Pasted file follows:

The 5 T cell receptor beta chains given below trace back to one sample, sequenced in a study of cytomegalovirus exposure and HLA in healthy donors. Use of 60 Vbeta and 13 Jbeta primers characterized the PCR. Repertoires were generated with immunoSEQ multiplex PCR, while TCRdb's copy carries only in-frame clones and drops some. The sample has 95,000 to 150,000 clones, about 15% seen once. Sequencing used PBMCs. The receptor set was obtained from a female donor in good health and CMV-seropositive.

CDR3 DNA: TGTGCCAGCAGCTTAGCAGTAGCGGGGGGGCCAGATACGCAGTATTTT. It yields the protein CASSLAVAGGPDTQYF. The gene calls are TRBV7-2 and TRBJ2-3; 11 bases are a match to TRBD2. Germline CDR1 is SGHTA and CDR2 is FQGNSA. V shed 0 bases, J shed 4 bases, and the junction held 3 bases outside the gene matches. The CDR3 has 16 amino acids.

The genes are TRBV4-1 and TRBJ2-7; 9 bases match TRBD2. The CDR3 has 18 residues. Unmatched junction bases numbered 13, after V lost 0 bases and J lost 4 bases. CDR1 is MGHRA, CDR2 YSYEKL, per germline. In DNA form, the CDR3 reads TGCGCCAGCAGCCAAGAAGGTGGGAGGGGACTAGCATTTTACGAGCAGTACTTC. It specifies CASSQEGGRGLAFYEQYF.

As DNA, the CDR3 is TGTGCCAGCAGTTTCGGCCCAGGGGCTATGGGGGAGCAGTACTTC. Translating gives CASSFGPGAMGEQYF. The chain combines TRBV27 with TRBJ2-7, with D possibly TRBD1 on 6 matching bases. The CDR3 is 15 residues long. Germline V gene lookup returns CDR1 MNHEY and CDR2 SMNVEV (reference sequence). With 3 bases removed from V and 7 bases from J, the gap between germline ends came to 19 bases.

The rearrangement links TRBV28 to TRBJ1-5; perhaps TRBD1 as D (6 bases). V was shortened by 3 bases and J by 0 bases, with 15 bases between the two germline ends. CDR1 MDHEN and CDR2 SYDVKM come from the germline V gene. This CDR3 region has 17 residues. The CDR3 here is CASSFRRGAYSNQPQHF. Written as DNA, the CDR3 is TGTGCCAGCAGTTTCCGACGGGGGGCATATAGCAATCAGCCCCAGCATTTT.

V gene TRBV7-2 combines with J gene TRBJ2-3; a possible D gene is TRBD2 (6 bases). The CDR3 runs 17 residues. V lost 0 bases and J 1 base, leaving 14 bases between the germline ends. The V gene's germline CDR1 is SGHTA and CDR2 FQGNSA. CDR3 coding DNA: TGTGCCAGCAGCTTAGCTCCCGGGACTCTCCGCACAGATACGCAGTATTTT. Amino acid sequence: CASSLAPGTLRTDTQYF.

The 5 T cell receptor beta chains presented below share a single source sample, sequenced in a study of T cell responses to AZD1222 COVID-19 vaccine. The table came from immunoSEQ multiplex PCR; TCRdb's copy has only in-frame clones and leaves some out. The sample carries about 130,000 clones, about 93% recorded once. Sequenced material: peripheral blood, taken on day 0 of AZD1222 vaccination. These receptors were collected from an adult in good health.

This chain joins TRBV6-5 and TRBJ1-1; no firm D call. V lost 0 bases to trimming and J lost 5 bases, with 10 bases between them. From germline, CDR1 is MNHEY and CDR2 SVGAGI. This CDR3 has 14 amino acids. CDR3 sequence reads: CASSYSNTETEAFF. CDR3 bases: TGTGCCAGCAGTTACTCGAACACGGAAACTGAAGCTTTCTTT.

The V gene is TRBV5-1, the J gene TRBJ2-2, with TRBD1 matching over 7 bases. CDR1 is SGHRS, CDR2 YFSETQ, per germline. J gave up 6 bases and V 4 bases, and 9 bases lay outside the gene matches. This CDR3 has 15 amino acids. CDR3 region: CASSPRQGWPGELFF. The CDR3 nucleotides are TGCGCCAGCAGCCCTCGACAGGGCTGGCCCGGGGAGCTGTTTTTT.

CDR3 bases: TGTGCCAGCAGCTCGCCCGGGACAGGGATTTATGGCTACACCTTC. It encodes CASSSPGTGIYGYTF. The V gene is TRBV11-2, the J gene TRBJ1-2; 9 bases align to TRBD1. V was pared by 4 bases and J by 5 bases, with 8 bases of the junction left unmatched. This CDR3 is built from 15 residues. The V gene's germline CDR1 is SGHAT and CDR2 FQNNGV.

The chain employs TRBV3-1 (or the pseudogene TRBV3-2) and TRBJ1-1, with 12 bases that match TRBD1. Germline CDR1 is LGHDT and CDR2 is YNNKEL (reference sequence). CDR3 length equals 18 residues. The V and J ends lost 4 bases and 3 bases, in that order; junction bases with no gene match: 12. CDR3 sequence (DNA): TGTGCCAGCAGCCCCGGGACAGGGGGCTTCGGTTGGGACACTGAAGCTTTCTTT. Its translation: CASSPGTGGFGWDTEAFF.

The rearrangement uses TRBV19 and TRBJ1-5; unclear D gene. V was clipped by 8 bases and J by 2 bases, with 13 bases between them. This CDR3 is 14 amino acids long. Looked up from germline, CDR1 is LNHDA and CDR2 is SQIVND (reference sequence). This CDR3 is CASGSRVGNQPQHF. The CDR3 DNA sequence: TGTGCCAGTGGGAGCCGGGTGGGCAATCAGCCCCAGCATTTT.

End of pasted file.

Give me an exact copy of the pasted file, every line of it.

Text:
The 5 T cell receptor beta chains given below trace back to one sample, sequenced in a study of cytomegalovirus exposure and HLA in healthy donors. Use of 60 Vbeta and 13 Jbeta primers characterized the PCR. Repertoires were generated with immunoSEQ multiplex PCR, while TCRdb's copy carries only in-frame clones and drops some. The sample has 95,000 to 150,000 clones, about 15% seen once. Sequencing used PBMCs. The receptor set was obtained from a female donor in good health and CMV-seropositive.

CDR3 DNA: TGTGCCAGCAGCTTAGCAGTAGCGGGGGGGCCAGATACGCAGTATTTT. It yields the protein CASSLAVAGGPDTQYF. The gene calls are TRBV7-2 and TRBJ2-3; 11 bases are a match to TRBD2. Germline CDR1 is SGHTA and CDR2 is FQGNSA. V shed 0 bases, J shed 4 bases, and the junction held 3 bases outside the gene matches. The CDR3 has 16 amino acids.

The genes are TRBV4-1 and TRBJ2-7; 9 bases match TRBD2. The CDR3 has 18 residues. Unmatched junction bases numbered 13, after V lost 0 bases and J lost 4 bases. CDR1 is MGHRA, CDR2 YSYEKL, per germline. In DNA form, the CDR3 reads TGCGCCAGCAGCCAAGAAGGTGGGAGGGGACTAGCATTTTACGAGCAGTACTTC. It specifies CASSQEGGRGLAFYEQYF.

As DNA, the CDR3 is TGTGCCAGCAGTTTCGGCCCAGGGGCTATGGGGGAGCAGTACTTC. Translating gives CASSFGPGAMGEQYF. The chain combines TRBV27 with TRBJ2-7, with D possibly TRBD1 on 6 matching bases. The CDR3 is 15 residues long. Germline V gene lookup returns CDR1 MNHEY and CDR2 SMNVEV (reference sequence). With 3 bases removed from V and 7 bases from J, the gap between germline ends came to 19 bases.

The rearrangement links TRBV28 to TRBJ1-5; perhaps TRBD1 as D (6 bases). V was shortened by 3 bases and J by 0 bases, with 15 bases between the two germline ends. CDR1 MDHEN and CDR2 SYDVKM come from the germline V gene. This CDR3 region has 17 residues. The CDR3 here is CASSFRRGAYSNQPQHF. Written as DNA, the CDR3 is TGTGCCAGCAGTTTCCGACGGGGGGCATATAGCAATCAGCCCCAGCATTTT.

V gene TRBV7-2 combines with J gene TRBJ2-3; a possible D gene is TRBD2 (6 bases). The CDR3 runs 17 residues. V lost 0 bases and J 1 base, leaving 14 bases between the germline ends. The V gene's germline CDR1 is SGHTA and CDR2 FQGNSA. CDR3 coding DNA: TGTGCCAGCAGCTTAGCTCCCGGGACTCTCCGCACAGATACGCAGTATTTT. Amino acid sequence: CASSLAPGTLRTDTQYF.

The 5 T cell receptor beta chains presented below share a single source sample, sequenced in a study of T cell responses to AZD1222 COVID-19 vaccine. The table came from immunoSEQ multiplex PCR; TCRdb's copy has only in-frame clones and leaves some out. The sample carries about 130,000 clones, about 93% recorded once. Sequenced material: peripheral blood, taken on day 0 of AZD1222 vaccination. These receptors were collected from an adult in good health.

This chain joins TRBV6-5 and TRBJ1-1; no firm D call. V lost 0 bases to trimming and J lost 5 bases, with 10 bases between them. From germline, CDR1 is MNHEY and CDR2 SVGAGI. This CDR3 has 14 amino acids. CDR3 sequence reads: CASSYSNTETEAFF. CDR3 bases: TGTGCCAGCAGTTACTCGAACACGGAAACTGAAGCTTTCTTT.

The V gene is TRBV5-1, the J gene TRBJ2-2, with TRBD1 matching over 7 bases. CDR1 is SGHRS, CDR2 YFSETQ, per germline. J gave up 6 bases and V 4 bases, and 9 bases lay outside the gene matches. This CDR3 has 15 amino acids. CDR3 region: CASSPRQGWPGELFF. The CDR3 nucleotides are TGCGCCAGCAGCCCTCGACAGGGCTGGCCCGGGGAGCTGTTTTTT.

CDR3 bases: TGTGCCAGCAGCTCGCCCGGGACAGGGATTTATGGCTACACCTTC. It encodes CASSSPGTGIYGYTF. The V gene is TRBV11-2, the J gene TRBJ1-2; 9 bases align to TRBD1. V was pared by 4 bases and J by 5 bases, with 8 bases of the junction left unmatched. This CDR3 is built from 15 residues. The V gene's germline CDR1 is SGHAT and CDR2 FQNNGV.

The chain employs TRBV3-1 (or the pseudogene TRBV3-2) and TRBJ1-1, with 12 bases that match TRBD1. Germline CDR1 is LGHDT and CDR2 is YNNKEL (reference sequence). CDR3 length equals 18 residues. The V and J ends lost 4 bases and 3 bases, in that order; junction bases with no gene match: 12. CDR3 sequence (DNA): TGTGCCAGCAGCCCCGGGACAGGGGGCTTCGGTTGGGACACTGAAGCTTTCTTT. Its translation: CASSPGTGGFGWDTEAFF.

The rearrangement uses TRBV19 and TRBJ1-5; unclear D gene. V was clipped by 8 bases and J by 2 bases, with 13 bases between them. This CDR3 is 14 amino acids long. Looked up from germline, CDR1 is LNHDA and CDR2 is SQIVND (reference sequence). This CDR3 is CASGSRVGNQPQHF. The CDR3 DNA sequence: TGTGCCAGTGGGAGCCGGGTGGGCAATCAGCCCCAGCATTTT.